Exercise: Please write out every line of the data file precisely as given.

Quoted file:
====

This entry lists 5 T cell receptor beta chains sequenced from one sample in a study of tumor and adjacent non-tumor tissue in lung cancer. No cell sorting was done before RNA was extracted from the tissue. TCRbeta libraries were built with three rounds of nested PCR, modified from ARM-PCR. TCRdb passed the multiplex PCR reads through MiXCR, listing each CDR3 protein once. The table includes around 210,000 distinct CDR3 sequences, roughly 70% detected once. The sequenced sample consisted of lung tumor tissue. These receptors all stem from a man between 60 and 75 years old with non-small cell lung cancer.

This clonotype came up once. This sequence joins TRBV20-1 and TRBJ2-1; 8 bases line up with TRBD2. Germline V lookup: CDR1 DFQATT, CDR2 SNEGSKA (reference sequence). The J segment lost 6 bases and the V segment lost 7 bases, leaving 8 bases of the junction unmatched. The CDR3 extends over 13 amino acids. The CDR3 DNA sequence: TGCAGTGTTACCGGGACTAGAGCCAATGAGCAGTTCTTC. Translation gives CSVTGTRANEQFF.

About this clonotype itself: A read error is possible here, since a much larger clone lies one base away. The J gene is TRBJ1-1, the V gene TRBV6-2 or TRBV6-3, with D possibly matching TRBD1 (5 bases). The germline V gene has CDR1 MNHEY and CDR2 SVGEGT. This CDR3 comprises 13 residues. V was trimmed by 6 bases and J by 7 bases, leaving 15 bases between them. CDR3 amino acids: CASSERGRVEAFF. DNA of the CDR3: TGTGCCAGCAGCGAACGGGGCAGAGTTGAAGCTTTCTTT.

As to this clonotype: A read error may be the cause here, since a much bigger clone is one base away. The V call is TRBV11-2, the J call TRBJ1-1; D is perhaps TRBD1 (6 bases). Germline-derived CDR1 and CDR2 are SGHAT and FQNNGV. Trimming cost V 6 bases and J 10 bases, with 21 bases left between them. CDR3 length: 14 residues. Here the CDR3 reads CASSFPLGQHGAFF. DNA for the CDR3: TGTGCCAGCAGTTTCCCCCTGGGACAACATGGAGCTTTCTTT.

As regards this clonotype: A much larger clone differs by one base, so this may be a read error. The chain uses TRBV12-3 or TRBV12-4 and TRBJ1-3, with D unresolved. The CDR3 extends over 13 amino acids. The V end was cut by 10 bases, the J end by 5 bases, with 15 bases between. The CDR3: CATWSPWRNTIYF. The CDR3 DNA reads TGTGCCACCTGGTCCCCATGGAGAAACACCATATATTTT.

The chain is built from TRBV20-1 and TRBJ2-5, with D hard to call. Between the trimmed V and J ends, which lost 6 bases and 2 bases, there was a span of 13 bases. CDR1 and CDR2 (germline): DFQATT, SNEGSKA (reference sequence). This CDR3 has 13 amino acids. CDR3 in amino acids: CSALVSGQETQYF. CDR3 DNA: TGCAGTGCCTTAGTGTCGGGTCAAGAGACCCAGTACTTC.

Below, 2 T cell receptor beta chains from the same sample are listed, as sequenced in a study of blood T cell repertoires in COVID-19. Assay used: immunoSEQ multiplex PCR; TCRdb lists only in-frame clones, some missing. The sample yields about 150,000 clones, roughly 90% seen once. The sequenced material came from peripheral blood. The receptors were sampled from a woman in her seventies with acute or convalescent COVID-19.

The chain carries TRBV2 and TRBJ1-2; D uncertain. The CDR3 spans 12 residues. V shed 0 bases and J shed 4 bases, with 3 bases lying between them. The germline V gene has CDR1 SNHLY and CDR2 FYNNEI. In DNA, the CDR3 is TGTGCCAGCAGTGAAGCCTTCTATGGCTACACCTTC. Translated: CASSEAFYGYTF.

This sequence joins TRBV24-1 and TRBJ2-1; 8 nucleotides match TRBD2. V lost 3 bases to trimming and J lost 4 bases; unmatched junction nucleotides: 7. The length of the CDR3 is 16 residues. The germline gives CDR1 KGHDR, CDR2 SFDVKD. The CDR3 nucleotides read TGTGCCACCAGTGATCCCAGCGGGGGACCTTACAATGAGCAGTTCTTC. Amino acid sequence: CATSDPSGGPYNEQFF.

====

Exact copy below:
This entry lists 5 T cell receptor beta chains sequenced from one sample in a study of tumor and adjacent non-tumor tissue in lung cancer. No cell sorting was done before RNA was extracted from the tissue. TCRbeta libraries were built with three rounds of nested PCR, modified from ARM-PCR. TCRdb passed the multiplex PCR reads through MiXCR, listing each CDR3 protein once. The table includes around 210,000 distinct CDR3 sequences, roughly 70% detected once. The sequenced sample consisted of lung tumor tissue. These receptors all stem from a man between 60 and 75 years old with non-small cell lung cancer.

This clonotype came up once. This sequence joins TRBV20-1 and TRBJ2-1; 8 bases line up with TRBD2. Germline V lookup: CDR1 DFQATT, CDR2 SNEGSKA (reference sequence). The J segment lost 6 bases and the V segment lost 7 bases, leaving 8 bases of the junction unmatched. The CDR3 extends over 13 amino acids. The CDR3 DNA sequence: TGCAGTGTTACCGGGACTAGAGCCAATGAGCAGTTCTTC. Translation gives CSVTGTRANEQFF.

About this clonotype itself: A read error is possible here, since a much larger clone lies one base away. The J gene is TRBJ1-1, the V gene TRBV6-2 or TRBV6-3, with D possibly matching TRBD1 (5 bases). The germline V gene has CDR1 MNHEY and CDR2 SVGEGT. This CDR3 comprises 13 residues. V was trimmed by 6 bases and J by 7 bases, leaving 15 bases between them. CDR3 amino acids: CASSERGRVEAFF. DNA of the CDR3: TGTGCCAGCAGCGAACGGGGCAGAGTTGAAGCTTTCTTT.

As to this clonotype: A read error may be the cause here, since a much bigger clone is one base away. The V call is TRBV11-2, the J call TRBJ1-1; D is perhaps TRBD1 (6 bases). Germline-derived CDR1 and CDR2 are SGHAT and FQNNGV. Trimming cost V 6 bases and J 10 bases, with 21 bases left between them. CDR3 length: 14 residues. Here the CDR3 reads CASSFPLGQHGAFF. DNA for the CDR3: TGTGCCAGCAGTTTCCCCCTGGGACAACATGGAGCTTTCTTT.

As regards this clonotype: A much larger clone differs by one base, so this may be a read error. The chain uses TRBV12-3 or TRBV12-4 and TRBJ1-3, with D unresolved. The CDR3 extends over 13 amino acids. The V end was cut by 10 bases, the J end by 5 bases, with 15 bases between. The CDR3: CATWSPWRNTIYF. The CDR3 DNA reads TGTGCCACCTGGTCCCCATGGAGAAACACCATATATTTT.

The chain is built from TRBV20-1 and TRBJ2-5, with D hard to call. Between the trimmed V and J ends, which lost 6 bases and 2 bases, there was a span of 13 bases. CDR1 and CDR2 (germline): DFQATT, SNEGSKA (reference sequence). This CDR3 has 13 amino acids. CDR3 in amino acids: CSALVSGQETQYF. CDR3 DNA: TGCAGTGCCTTAGTGTCGGGTCAAGAGACCCAGTACTTC.

Below, 2 T cell receptor beta chains from the same sample are listed, as sequenced in a study of blood T cell repertoires in COVID-19. Assay used: immunoSEQ multiplex PCR; TCRdb lists only in-frame clones, some missing. The sample yields about 150,000 clones, roughly 90% seen once. The sequenced material came from peripheral blood. The receptors were sampled from a woman in her seventies with acute or convalescent COVID-19.

The chain carries TRBV2 and TRBJ1-2; D uncertain. The CDR3 spans 12 residues. V shed 0 bases and J shed 4 bases, with 3 bases lying between them. The germline V gene has CDR1 SNHLY and CDR2 FYNNEI. In DNA, the CDR3 is TGTGCCAGCAGTGAAGCCTTCTATGGCTACACCTTC. Translated: CASSEAFYGYTF.

This sequence joins TRBV24-1 and TRBJ2-1; 8 nucleotides match TRBD2. V lost 3 bases to trimming and J lost 4 bases; unmatched junction nucleotides: 7. The length of the CDR3 is 16 residues. The germline gives CDR1 KGHDR, CDR2 SFDVKD. The CDR3 nucleotides read TGTGCCACCAGTGATCCCAGCGGGGGACCTTACAATGAGCAGTTCTTC. Amino acid sequence: CATSDPSGGPYNEQFF.